In part 1 of this article we visited the Entrance Plaza, the Arid House and the Southern Africa section. In part 2 we will check out the New World Desert, the Tropical House and the Australasia section.
|Tour Deck overlooking the New World Desert|
|New World desert|
|New World desert|
The New World Desert is located right across from the Southern Africa section—very fitting considering that plants from both parts of the world have similar growing requirements. While not very large, the New World Desert still contains a wide range of cacti and succulents, including many rarely seen in cultivation. There are very large clumps of agave and towering columnar cacti, but they were impossible to photograph because of the noon sun that created harsh shadows. Instead, I’m going to show you smaller plants that I found particularly interesting.
The first is a tree sedum (Sedum torulosum) from Mexico. “Tree” may be a bit of an exaggeration, but apparently it can grow to 3 ft. What makes this species different is the thickness of the stems in proportion to the leaf size. It certainly is a rather strange looking plant.
|Tree sedum (Sedum torulosum)|
This Agave guadalajarana is tucked away near the restrooms. If you don’t have to use the facilities, you will miss it. That would be a shame because it’s a very striking agave and seeing a large specimen is a treat. (Juvenile plants offered for sale do not do it justice.) Unfortunately, Agave guadalajarana is one of the least cold-hardy agaves, which is why I don’t have one in my collection.
I must be particularly attracted to the color blue at the moment, judging from the photos I’ve picked for this post. You saw quite a few blue plants in part 1 and here is another one, a blue barrel cactus from eastern central Mexico. These three specimens of Ferocactus glaucescens had the typical grayish blue coloration that contrasts so nicely with the yellow spines. Ferocactus glaucescens is at the very top of my cactus wish list for 2012. Unfortunately, it’s not very hardy, so I’d keep mine in a container that can easily be covered on a cold winter night.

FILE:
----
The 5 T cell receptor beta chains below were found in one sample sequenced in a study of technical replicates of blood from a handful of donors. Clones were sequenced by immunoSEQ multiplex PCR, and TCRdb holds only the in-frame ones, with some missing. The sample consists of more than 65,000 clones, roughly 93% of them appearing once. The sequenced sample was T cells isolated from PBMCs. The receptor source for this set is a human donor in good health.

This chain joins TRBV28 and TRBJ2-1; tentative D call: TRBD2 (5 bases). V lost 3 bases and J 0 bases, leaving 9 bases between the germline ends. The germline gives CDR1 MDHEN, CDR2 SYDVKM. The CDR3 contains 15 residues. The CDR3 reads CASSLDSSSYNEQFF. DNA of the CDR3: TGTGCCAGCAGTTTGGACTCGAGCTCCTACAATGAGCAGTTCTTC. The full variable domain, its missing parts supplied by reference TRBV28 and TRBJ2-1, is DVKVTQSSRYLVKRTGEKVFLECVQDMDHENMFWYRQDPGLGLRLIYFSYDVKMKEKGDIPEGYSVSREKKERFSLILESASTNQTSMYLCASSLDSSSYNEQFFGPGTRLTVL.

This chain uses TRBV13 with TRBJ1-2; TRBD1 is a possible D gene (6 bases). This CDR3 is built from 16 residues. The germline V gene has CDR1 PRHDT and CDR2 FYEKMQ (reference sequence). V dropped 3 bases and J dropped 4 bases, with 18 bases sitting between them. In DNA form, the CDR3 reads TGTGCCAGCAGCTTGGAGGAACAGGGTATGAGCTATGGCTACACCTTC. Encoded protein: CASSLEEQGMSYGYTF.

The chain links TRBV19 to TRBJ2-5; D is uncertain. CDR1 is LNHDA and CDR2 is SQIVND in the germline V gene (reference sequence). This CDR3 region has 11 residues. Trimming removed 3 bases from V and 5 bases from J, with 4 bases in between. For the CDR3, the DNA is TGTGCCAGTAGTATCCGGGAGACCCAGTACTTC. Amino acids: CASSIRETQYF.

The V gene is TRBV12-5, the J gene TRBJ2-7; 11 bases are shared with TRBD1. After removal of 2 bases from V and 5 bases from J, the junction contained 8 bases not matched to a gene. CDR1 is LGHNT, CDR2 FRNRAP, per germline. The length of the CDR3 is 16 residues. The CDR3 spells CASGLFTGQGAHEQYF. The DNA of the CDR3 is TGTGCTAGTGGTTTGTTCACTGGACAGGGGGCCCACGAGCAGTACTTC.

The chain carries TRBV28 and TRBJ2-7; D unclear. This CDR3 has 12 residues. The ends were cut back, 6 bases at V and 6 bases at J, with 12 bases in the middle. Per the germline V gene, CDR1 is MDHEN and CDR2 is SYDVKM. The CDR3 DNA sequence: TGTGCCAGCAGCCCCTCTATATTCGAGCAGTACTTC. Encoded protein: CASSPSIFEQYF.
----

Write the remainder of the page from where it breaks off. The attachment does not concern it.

While Ferocactus glaucescens is solitary or has a small number of offsets, the Mammillaria compressa in the next photo forms huge clumps up to 3 ft. wide resembling mounds with spines. Apparently it is sometimes called “Mother of Hundreds” and looking at the clump in the next photo, you can definitely see why.
The next plant is taking the meaning of “clump” to a whole new level. Deuterocohnia brevifolia is a terrestrial bromeliad (in other words, a pineapple relative) from Argentina and Bolivia that is able to completely cover rocks, as you can see in the next two photos. A mat actually consists of thousands of 1 to 2 inch rosettes clustered together seamlessly.
As beautiful as round cacti are, there’s something even more special about columnar cacti. I’m particularly fond of the hairy species native to high-altitude regions of the Andes. The hair is often so dense that it completely covers the green epidermis, providing protection against the strong UV radiation found at extreme elevations.
While the Cleistocactus hyalacanthus above are only 1-2 ft. tall, the colony below is about 6 ft. I have several Cleistocactus straussii in containers, and they have proven to be very fast growers—extra water and fertilizer in the summer have certainly helped. As nice as they look in a pot, nothing can beat the results you get when planting them in the ground.
|Cleistocactus straussii var. fricii|
I don’t know why the stem in the next photo (on the left) was cut off but the cactus responded by growing a new arm. These plants are tough and will do anything they can to survive. And even after they die (photo on the right), they still look interesting.